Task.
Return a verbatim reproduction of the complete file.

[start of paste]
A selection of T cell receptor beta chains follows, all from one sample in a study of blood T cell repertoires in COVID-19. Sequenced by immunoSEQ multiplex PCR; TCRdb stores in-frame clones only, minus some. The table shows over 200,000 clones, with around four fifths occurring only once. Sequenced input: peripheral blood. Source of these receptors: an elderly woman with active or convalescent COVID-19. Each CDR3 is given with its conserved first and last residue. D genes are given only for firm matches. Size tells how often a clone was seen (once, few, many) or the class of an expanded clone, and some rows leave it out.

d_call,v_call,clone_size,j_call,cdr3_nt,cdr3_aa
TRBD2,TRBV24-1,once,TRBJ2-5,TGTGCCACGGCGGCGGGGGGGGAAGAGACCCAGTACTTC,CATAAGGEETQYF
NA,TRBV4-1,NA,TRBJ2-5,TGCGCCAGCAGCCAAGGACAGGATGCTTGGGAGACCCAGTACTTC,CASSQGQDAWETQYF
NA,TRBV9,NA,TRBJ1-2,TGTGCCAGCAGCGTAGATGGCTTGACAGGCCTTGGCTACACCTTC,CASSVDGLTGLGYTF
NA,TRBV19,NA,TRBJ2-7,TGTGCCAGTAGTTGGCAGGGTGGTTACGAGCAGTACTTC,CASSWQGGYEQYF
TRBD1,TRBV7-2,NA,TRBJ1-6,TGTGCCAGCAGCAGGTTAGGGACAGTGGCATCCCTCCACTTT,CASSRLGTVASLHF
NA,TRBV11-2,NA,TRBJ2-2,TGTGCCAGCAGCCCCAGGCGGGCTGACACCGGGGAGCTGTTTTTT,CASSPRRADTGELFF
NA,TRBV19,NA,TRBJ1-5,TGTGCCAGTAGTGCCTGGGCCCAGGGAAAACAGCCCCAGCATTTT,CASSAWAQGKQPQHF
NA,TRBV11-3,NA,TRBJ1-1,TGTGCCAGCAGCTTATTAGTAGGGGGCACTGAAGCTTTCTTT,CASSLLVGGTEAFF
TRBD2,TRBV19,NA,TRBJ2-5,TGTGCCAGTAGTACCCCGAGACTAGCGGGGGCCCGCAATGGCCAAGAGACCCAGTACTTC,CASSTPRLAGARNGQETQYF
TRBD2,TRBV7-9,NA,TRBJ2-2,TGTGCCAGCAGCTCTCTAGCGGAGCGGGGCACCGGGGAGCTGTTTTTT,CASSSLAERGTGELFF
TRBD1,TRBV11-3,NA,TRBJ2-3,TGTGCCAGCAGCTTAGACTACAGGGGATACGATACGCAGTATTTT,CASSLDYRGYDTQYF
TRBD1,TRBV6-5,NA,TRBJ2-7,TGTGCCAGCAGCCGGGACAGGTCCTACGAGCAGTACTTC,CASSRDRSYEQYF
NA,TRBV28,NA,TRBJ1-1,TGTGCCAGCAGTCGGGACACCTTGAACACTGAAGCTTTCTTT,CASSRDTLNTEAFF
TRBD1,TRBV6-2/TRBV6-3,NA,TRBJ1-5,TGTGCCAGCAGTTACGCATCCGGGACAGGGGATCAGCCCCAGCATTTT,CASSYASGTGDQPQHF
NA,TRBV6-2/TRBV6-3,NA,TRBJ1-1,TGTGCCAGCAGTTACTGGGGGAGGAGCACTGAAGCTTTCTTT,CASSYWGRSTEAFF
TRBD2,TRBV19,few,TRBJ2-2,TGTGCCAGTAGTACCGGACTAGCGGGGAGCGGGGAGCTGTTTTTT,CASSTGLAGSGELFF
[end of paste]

A selection of T cell receptor beta chains follows, all from one sample in a study of blood T cell repertoires in COVID-19. Sequenced by immunoSEQ multiplex PCR; TCRdb stores in-frame clones only, minus some. The table shows over 200,000 clones, with around four fifths occurring only once. Sequenced input: peripheral blood. Source of these receptors: an elderly woman with active or convalescent COVID-19. Each CDR3 is given with its conserved first and last residue. D genes are given only for firm matches. Size tells how often a clone was seen (once, few, many) or the class of an expanded clone, and some rows leave it out.

d_call,v_call,clone_size,j_call,cdr3_nt,cdr3_aa
TRBD2,TRBV24-1,once,TRBJ2-5,TGTGCCACGGCGGCGGGGGGGGAAGAGACCCAGTACTTC,CATAAGGEETQYF
NA,TRBV4-1,NA,TRBJ2-5,TGCGCCAGCAGCCAAGGACAGGATGCTTGGGAGACCCAGTACTTC,CASSQGQDAWETQYF
NA,TRBV9,NA,TRBJ1-2,TGTGCCAGCAGCGTAGATGGCTTGACAGGCCTTGGCTACACCTTC,CASSVDGLTGLGYTF
NA,TRBV19,NA,TRBJ2-7,TGTGCCAGTAGTTGGCAGGGTGGTTACGAGCAGTACTTC,CASSWQGGYEQYF
TRBD1,TRBV7-2,NA,TRBJ1-6,TGTGCCAGCAGCAGGTTAGGGACAGTGGCATCCCTCCACTTT,CASSRLGTVASLHF
NA,TRBV11-2,NA,TRBJ2-2,TGTGCCAGCAGCCCCAGGCGGGCTGACACCGGGGAGCTGTTTTTT,CASSPRRADTGELFF
NA,TRBV19,NA,TRBJ1-5,TGTGCCAGTAGTGCCTGGGCCCAGGGAAAACAGCCCCAGCATTTT,CASSAWAQGKQPQHF
NA,TRBV11-3,NA,TRBJ1-1,TGTGCCAGCAGCTTATTAGTAGGGGGCACTGAAGCTTTCTTT,CASSLLVGGTEAFF
TRBD2,TRBV19,NA,TRBJ2-5,TGTGCCAGTAGTACCCCGAGACTAGCGGGGGCCCGCAATGGCCAAGAGACCCAGTACTTC,CASSTPRLAGARNGQETQYF
TRBD2,TRBV7-9,NA,TRBJ2-2,TGTGCCAGCAGCTCTCTAGCGGAGCGGGGCACCGGGGAGCTGTTTTTT,CASSSLAERGTGELFF
TRBD1,TRBV11-3,NA,TRBJ2-3,TGTGCCAGCAGCTTAGACTACAGGGGATACGATACGCAGTATTTT,CASSLDYRGYDTQYF
TRBD1,TRBV6-5,NA,TRBJ2-7,TGTGCCAGCAGCCGGGACAGGTCCTACGAGCAGTACTTC,CASSRDRSYEQYF
NA,TRBV28,NA,TRBJ1-1,TGTGCCAGCAGTCGGGACACCTTGAACACTGAAGCTTTCTTT,CASSRDTLNTEAFF
TRBD1,TRBV6-2/TRBV6-3,NA,TRBJ1-5,TGTGCCAGCAGTTACGCATCCGGGACAGGGGATCAGCCCCAGCATTTT,CASSYASGTGDQPQHF
NA,TRBV6-2/TRBV6-3,NA,TRBJ1-1,TGTGCCAGCAGTTACTGGGGGAGGAGCACTGAAGCTTTCTTT,CASSYWGRSTEAFF
TRBD2,TRBV19,few,TRBJ2-2,TGTGCCAGTAGTACCGGACTAGCGGGGAGCGGGGAGCTGTTTTTT,CASSTGLAGSGELFF